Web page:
Last week 22-year-old Mahsa Amini died after being arrested by the country’s morality police for ‘unsuitable attire’ – a hijab she was perceived to be wearing improperly. The authorities deny any wrong-doing, claiming she suffered sudden heart failure. Since then, however, there has been a wave of protests across the country, with at least eight people reported to have been killed.
Now, according to data from NetBlocks, the authorities have hit back with a series of internet restrictions – the most severe, says the firm, since the November 2019 massacre that left more than 300 dead.
Because traffic has been disrupted at the network layer, it’s not generally possible to bypass the block by using circumvention software or virtual private networks (VPNs).
A Meta spokesperson comments: “We’re aware that people in Iran are being cut off from internet services. Iranians use apps like Instagram to stay close to their loved ones, access timely and important information and stay connected to the rest of the world. We hope their right to be online will be reinstated quickly.”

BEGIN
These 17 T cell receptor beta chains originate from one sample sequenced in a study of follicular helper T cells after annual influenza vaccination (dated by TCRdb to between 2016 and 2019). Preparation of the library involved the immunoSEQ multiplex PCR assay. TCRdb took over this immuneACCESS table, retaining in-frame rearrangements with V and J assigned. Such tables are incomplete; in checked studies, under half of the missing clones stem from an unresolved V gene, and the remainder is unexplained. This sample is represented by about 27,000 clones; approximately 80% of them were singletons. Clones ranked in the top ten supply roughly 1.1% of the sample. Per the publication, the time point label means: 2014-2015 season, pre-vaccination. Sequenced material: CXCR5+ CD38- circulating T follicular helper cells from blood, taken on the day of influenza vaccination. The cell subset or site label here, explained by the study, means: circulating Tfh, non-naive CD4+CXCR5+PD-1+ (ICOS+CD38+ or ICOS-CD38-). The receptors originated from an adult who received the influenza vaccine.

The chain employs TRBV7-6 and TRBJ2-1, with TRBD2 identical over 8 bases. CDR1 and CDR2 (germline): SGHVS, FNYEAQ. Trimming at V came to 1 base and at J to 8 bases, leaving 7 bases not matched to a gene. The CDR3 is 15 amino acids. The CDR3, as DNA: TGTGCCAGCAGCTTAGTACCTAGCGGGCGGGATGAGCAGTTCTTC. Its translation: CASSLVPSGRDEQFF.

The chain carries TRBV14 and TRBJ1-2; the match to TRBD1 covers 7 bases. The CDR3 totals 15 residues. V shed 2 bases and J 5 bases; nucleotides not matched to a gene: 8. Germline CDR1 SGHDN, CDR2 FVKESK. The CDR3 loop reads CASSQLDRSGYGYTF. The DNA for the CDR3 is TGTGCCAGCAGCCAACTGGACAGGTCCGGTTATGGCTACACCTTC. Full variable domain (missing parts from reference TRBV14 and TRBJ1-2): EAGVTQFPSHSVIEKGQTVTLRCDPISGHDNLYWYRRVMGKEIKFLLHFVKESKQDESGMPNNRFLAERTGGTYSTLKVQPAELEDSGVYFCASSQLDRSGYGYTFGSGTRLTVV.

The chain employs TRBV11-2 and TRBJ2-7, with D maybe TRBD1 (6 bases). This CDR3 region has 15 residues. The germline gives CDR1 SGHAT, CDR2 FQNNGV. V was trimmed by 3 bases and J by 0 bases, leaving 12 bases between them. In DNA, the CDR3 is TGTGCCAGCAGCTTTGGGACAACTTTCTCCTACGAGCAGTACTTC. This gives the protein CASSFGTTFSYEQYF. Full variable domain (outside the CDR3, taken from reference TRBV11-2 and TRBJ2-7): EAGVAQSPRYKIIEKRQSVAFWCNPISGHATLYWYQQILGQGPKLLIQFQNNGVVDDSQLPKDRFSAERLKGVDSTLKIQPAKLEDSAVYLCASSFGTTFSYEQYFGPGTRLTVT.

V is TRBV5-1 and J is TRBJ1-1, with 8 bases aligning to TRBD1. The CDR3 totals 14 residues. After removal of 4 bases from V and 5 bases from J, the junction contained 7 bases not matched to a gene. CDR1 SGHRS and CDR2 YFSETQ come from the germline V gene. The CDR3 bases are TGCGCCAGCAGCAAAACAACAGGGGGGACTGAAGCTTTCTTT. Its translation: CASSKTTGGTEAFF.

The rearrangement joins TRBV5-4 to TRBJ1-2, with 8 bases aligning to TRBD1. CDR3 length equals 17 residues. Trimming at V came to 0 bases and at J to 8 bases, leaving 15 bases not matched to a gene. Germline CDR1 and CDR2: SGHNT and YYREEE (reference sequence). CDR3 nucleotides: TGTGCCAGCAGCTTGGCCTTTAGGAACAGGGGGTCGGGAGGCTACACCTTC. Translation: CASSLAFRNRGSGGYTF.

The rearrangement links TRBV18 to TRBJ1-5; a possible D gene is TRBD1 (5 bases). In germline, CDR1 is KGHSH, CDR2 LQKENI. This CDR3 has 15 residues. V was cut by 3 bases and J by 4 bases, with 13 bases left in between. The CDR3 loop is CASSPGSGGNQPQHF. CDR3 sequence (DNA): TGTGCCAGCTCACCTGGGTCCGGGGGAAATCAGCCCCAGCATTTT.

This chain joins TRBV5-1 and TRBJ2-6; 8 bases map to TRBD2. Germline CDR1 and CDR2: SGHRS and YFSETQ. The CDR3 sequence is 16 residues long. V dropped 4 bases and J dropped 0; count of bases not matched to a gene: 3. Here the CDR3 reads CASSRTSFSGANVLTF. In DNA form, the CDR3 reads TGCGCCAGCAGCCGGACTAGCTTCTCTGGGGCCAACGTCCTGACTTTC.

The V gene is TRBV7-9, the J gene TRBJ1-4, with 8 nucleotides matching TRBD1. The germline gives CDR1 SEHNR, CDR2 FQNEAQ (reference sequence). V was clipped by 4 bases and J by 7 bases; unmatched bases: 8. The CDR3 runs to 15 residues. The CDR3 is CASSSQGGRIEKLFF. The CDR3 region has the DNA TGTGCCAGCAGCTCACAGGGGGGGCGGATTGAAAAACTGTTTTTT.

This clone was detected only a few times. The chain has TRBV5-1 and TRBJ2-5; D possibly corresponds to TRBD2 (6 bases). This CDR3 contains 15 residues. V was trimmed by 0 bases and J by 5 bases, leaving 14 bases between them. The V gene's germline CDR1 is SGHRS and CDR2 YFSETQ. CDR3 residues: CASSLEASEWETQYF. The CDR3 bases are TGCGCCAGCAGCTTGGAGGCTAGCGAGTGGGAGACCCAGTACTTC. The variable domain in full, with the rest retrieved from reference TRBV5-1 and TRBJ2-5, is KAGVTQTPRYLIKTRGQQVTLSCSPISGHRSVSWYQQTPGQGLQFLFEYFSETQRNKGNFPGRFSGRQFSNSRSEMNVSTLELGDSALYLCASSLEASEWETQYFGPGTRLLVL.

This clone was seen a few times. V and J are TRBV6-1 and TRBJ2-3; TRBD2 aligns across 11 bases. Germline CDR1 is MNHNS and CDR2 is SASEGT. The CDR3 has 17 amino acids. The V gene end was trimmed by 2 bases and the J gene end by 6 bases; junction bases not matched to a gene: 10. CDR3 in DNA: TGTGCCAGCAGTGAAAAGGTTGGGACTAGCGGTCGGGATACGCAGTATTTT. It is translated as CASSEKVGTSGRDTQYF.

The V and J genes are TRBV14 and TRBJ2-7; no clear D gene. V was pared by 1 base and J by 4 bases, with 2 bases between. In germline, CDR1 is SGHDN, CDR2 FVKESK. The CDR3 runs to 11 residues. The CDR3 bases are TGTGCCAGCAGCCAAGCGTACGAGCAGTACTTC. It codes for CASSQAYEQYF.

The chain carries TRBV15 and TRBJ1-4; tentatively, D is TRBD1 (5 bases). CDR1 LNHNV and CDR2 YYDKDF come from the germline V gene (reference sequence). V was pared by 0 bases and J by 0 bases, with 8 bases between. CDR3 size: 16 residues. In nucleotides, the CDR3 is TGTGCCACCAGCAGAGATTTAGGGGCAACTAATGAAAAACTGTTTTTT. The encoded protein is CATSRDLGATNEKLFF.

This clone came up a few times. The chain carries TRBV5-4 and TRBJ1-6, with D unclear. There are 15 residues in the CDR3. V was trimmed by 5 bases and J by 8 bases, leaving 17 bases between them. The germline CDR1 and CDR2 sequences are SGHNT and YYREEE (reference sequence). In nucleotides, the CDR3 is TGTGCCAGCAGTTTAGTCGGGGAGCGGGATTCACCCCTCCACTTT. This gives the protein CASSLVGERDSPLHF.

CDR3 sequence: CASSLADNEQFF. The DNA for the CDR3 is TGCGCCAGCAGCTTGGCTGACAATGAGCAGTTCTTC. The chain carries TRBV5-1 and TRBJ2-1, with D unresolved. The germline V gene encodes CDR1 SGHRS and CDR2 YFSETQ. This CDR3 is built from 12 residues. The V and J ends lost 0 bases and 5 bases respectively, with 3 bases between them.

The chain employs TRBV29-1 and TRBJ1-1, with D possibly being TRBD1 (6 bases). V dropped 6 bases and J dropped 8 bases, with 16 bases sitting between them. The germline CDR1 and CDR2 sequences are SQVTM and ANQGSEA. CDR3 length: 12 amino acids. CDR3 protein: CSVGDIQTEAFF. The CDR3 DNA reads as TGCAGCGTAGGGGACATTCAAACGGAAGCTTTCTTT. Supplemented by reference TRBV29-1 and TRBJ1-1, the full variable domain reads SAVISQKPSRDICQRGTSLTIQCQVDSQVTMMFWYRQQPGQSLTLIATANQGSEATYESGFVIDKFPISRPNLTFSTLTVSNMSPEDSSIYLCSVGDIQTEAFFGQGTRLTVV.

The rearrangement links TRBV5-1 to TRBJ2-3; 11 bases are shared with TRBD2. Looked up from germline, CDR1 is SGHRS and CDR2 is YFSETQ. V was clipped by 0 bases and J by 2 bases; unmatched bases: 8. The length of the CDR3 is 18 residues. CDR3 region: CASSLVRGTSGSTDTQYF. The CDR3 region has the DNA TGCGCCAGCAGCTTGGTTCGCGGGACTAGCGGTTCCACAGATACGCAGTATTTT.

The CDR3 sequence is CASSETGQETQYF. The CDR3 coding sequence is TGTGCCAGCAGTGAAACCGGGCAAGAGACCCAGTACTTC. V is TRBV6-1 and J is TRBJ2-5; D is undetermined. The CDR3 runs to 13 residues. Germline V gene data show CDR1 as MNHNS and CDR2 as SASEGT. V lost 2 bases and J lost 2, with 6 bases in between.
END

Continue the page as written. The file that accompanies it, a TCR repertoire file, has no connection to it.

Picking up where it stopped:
Iran is one of the world’s worst offenders when it comes to internet shutdowns, blocking internet access at least five times during 2021.
In a joint statement, groups including Access Now, PEN America and Reporters Without Borders are calling on the International Telecommunication Union (ITU) to demand that Iran reverse its moves.
The Iranian people are not alone. Anonymous will not keep the Iranian government alive on the internet as long as they fight the dictatorial rule and murderous cops,” it says in a video statement.
“You censored your people’s social media and other communications to suppress knowledge of your crimes against them. Now Anonymous will shut you down, and your own people will remove you from power.”